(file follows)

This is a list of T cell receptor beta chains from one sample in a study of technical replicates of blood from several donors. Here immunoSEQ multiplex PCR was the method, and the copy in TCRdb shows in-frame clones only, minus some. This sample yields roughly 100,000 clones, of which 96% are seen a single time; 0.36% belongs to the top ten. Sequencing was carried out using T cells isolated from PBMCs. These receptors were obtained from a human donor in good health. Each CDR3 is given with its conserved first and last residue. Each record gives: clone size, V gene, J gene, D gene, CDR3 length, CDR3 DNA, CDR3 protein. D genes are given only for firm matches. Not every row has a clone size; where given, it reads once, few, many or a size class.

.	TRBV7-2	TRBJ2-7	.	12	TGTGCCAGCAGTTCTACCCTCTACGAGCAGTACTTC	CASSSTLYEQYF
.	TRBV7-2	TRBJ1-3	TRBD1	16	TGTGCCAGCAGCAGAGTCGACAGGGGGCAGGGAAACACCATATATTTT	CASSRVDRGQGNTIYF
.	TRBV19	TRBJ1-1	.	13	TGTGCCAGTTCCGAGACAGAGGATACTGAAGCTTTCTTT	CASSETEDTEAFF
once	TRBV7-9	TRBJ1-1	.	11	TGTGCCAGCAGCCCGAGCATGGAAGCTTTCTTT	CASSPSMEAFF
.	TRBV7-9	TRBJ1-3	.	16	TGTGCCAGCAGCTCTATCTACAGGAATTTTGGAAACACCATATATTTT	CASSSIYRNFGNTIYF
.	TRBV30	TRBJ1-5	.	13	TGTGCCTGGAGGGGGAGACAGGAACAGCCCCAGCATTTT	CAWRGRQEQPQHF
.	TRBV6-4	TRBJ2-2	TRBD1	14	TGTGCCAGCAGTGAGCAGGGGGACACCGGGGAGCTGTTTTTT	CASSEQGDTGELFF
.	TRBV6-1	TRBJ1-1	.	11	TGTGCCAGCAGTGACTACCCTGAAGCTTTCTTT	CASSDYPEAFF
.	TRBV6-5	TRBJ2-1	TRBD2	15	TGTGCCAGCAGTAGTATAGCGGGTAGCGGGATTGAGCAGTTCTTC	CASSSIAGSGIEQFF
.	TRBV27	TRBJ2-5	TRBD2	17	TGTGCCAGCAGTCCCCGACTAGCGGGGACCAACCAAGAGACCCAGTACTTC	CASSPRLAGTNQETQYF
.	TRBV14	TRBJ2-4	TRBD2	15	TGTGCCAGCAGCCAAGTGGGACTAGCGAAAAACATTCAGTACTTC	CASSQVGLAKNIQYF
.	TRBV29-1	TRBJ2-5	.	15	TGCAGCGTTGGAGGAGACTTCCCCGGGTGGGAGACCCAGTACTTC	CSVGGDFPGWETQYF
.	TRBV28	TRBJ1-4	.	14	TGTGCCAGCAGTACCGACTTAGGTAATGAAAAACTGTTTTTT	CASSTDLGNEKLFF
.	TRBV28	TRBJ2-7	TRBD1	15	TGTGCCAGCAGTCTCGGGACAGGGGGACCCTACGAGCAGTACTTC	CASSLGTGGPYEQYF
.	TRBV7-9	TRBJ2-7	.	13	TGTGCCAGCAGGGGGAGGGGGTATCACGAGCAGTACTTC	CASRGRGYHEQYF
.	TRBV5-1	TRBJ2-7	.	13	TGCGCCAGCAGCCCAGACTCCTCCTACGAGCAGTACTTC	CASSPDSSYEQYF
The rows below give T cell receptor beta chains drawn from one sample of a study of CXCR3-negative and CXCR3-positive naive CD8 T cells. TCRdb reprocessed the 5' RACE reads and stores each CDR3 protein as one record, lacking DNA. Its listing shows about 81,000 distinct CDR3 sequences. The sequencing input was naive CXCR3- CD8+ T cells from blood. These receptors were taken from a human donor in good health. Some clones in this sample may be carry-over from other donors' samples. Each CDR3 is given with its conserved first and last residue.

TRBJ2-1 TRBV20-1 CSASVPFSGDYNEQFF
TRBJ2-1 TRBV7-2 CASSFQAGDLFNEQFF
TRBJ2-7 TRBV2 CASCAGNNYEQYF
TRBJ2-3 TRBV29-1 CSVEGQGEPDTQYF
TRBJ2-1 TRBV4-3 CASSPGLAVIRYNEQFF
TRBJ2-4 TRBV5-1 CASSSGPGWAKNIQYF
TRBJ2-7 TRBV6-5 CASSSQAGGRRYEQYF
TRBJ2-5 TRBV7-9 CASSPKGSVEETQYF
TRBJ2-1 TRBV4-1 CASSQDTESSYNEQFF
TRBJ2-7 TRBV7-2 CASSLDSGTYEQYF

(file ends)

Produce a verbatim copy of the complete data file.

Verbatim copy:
This is a list of T cell receptor beta chains from one sample in a study of technical replicates of blood from several donors. Here immunoSEQ multiplex PCR was the method, and the copy in TCRdb shows in-frame clones only, minus some. This sample yields roughly 100,000 clones, of which 96% are seen a single time; 0.36% belongs to the top ten. Sequencing was carried out using T cells isolated from PBMCs. These receptors were obtained from a human donor in good health. Each CDR3 is given with its conserved first and last residue. Each record gives: clone size, V gene, J gene, D gene, CDR3 length, CDR3 DNA, CDR3 protein. D genes are given only for firm matches. Not every row has a clone size; where given, it reads once, few, many or a size class.

.	TRBV7-2	TRBJ2-7	.	12	TGTGCCAGCAGTTCTACCCTCTACGAGCAGTACTTC	CASSSTLYEQYF
.	TRBV7-2	TRBJ1-3	TRBD1	16	TGTGCCAGCAGCAGAGTCGACAGGGGGCAGGGAAACACCATATATTTT	CASSRVDRGQGNTIYF
.	TRBV19	TRBJ1-1	.	13	TGTGCCAGTTCCGAGACAGAGGATACTGAAGCTTTCTTT	CASSETEDTEAFF
once	TRBV7-9	TRBJ1-1	.	11	TGTGCCAGCAGCCCGAGCATGGAAGCTTTCTTT	CASSPSMEAFF
.	TRBV7-9	TRBJ1-3	.	16	TGTGCCAGCAGCTCTATCTACAGGAATTTTGGAAACACCATATATTTT	CASSSIYRNFGNTIYF
.	TRBV30	TRBJ1-5	.	13	TGTGCCTGGAGGGGGAGACAGGAACAGCCCCAGCATTTT	CAWRGRQEQPQHF
.	TRBV6-4	TRBJ2-2	TRBD1	14	TGTGCCAGCAGTGAGCAGGGGGACACCGGGGAGCTGTTTTTT	CASSEQGDTGELFF
.	TRBV6-1	TRBJ1-1	.	11	TGTGCCAGCAGTGACTACCCTGAAGCTTTCTTT	CASSDYPEAFF
.	TRBV6-5	TRBJ2-1	TRBD2	15	TGTGCCAGCAGTAGTATAGCGGGTAGCGGGATTGAGCAGTTCTTC	CASSSIAGSGIEQFF
.	TRBV27	TRBJ2-5	TRBD2	17	TGTGCCAGCAGTCCCCGACTAGCGGGGACCAACCAAGAGACCCAGTACTTC	CASSPRLAGTNQETQYF
.	TRBV14	TRBJ2-4	TRBD2	15	TGTGCCAGCAGCCAAGTGGGACTAGCGAAAAACATTCAGTACTTC	CASSQVGLAKNIQYF
.	TRBV29-1	TRBJ2-5	.	15	TGCAGCGTTGGAGGAGACTTCCCCGGGTGGGAGACCCAGTACTTC	CSVGGDFPGWETQYF
.	TRBV28	TRBJ1-4	.	14	TGTGCCAGCAGTACCGACTTAGGTAATGAAAAACTGTTTTTT	CASSTDLGNEKLFF
.	TRBV28	TRBJ2-7	TRBD1	15	TGTGCCAGCAGTCTCGGGACAGGGGGACCCTACGAGCAGTACTTC	CASSLGTGGPYEQYF
.	TRBV7-9	TRBJ2-7	.	13	TGTGCCAGCAGGGGGAGGGGGTATCACGAGCAGTACTTC	CASRGRGYHEQYF
.	TRBV5-1	TRBJ2-7	.	13	TGCGCCAGCAGCCCAGACTCCTCCTACGAGCAGTACTTC	CASSPDSSYEQYF
The rows below give T cell receptor beta chains drawn from one sample of a study of CXCR3-negative and CXCR3-positive naive CD8 T cells. TCRdb reprocessed the 5' RACE reads and stores each CDR3 protein as one record, lacking DNA. Its listing shows about 81,000 distinct CDR3 sequences. The sequencing input was naive CXCR3- CD8+ T cells from blood. These receptors were taken from a human donor in good health. Some clones in this sample may be carry-over from other donors' samples. Each CDR3 is given with its conserved first and last residue.

TRBJ2-1 TRBV20-1 CSASVPFSGDYNEQFF
TRBJ2-1 TRBV7-2 CASSFQAGDLFNEQFF
TRBJ2-7 TRBV2 CASCAGNNYEQYF
TRBJ2-3 TRBV29-1 CSVEGQGEPDTQYF
TRBJ2-1 TRBV4-3 CASSPGLAVIRYNEQFF
TRBJ2-4 TRBV5-1 CASSSGPGWAKNIQYF
TRBJ2-7 TRBV6-5 CASSSQAGGRRYEQYF
TRBJ2-5 TRBV7-9 CASSPKGSVEETQYF
TRBJ2-1 TRBV4-1 CASSQDTESSYNEQFF
TRBJ2-7 TRBV7-2 CASSLDSGTYEQYF